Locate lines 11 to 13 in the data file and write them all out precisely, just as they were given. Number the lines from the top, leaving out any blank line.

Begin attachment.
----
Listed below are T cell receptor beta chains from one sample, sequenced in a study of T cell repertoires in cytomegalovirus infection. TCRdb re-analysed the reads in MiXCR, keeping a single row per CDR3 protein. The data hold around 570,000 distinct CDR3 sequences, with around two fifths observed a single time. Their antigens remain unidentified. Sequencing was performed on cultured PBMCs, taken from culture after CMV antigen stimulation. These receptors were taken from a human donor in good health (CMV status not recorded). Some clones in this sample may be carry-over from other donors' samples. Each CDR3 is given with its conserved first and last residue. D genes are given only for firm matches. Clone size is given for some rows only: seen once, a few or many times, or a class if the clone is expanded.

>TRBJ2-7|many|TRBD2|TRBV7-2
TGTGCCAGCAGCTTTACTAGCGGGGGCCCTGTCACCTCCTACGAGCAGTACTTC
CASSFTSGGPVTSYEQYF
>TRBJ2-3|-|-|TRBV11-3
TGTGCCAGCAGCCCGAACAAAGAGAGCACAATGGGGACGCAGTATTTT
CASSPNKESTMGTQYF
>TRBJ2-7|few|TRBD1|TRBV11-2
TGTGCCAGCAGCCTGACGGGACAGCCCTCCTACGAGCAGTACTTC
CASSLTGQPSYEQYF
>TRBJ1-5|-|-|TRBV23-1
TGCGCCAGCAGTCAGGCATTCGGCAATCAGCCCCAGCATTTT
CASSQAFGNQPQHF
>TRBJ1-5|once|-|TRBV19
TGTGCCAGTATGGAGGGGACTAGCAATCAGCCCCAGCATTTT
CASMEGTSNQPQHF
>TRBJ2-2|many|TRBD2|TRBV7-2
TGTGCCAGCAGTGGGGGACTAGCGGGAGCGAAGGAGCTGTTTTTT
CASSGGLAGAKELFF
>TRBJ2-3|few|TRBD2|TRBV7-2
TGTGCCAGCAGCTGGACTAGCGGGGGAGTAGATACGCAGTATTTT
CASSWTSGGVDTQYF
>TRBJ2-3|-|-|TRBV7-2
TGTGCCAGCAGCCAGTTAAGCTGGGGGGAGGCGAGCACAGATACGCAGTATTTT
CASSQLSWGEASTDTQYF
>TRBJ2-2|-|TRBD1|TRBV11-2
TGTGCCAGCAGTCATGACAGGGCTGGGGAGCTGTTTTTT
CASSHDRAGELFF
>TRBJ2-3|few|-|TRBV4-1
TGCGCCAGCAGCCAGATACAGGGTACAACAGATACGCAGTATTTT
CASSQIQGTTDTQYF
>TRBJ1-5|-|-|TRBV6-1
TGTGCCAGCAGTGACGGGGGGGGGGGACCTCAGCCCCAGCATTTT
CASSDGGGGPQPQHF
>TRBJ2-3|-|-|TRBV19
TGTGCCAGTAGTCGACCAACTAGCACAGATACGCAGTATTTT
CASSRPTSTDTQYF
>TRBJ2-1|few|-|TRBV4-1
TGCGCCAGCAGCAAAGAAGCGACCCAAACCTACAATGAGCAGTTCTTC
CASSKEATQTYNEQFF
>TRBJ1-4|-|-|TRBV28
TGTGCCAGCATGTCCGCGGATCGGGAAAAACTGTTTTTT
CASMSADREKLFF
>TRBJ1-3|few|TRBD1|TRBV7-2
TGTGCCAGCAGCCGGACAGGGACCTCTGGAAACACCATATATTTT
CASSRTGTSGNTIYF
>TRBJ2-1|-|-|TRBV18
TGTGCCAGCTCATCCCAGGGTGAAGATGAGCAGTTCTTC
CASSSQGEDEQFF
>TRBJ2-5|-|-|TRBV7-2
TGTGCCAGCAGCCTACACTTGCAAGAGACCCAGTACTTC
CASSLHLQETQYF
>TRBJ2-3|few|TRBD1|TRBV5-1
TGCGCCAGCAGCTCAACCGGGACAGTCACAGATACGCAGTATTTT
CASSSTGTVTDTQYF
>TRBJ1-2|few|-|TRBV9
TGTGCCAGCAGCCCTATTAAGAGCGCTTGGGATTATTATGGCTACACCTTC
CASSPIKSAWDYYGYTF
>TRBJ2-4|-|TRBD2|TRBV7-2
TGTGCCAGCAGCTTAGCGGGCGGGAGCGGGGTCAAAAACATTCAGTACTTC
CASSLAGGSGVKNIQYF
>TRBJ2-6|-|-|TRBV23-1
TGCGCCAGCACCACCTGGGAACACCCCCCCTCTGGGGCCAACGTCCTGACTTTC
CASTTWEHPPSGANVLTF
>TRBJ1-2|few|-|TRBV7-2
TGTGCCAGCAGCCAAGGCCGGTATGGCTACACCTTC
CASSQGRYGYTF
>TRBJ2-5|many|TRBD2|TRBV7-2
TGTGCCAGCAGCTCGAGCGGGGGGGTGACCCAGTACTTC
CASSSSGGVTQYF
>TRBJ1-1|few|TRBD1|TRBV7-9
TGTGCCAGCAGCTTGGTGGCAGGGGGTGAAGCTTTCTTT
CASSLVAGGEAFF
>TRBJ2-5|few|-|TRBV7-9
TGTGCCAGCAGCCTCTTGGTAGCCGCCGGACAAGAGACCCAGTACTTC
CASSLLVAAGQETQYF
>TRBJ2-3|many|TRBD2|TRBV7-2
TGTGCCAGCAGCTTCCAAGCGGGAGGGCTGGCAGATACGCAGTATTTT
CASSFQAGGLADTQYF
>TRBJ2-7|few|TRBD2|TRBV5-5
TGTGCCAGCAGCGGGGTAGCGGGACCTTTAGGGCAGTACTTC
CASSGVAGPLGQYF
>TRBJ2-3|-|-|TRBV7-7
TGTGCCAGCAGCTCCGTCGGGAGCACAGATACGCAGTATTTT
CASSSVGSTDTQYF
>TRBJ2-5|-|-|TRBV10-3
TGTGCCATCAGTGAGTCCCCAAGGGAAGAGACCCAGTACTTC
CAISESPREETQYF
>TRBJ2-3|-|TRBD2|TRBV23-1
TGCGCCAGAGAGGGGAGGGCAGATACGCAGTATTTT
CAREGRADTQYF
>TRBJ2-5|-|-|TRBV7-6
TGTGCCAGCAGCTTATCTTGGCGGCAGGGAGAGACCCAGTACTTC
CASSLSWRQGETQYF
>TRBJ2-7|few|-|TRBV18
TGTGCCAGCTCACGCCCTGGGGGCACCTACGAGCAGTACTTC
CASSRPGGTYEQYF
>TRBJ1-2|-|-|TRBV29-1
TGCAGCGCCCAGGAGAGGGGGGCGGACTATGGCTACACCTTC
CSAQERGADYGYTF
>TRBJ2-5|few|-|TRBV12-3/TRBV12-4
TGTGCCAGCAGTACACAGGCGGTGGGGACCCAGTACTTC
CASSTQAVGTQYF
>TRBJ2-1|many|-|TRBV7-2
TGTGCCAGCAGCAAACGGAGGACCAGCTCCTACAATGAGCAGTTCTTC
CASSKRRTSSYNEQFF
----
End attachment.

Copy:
>TRBJ1-5|-|-|TRBV23-1
TGCGCCAGCAGTCAGGCATTCGGCAATCAGCCCCAGCATTTT
CASSQAFGNQPQHF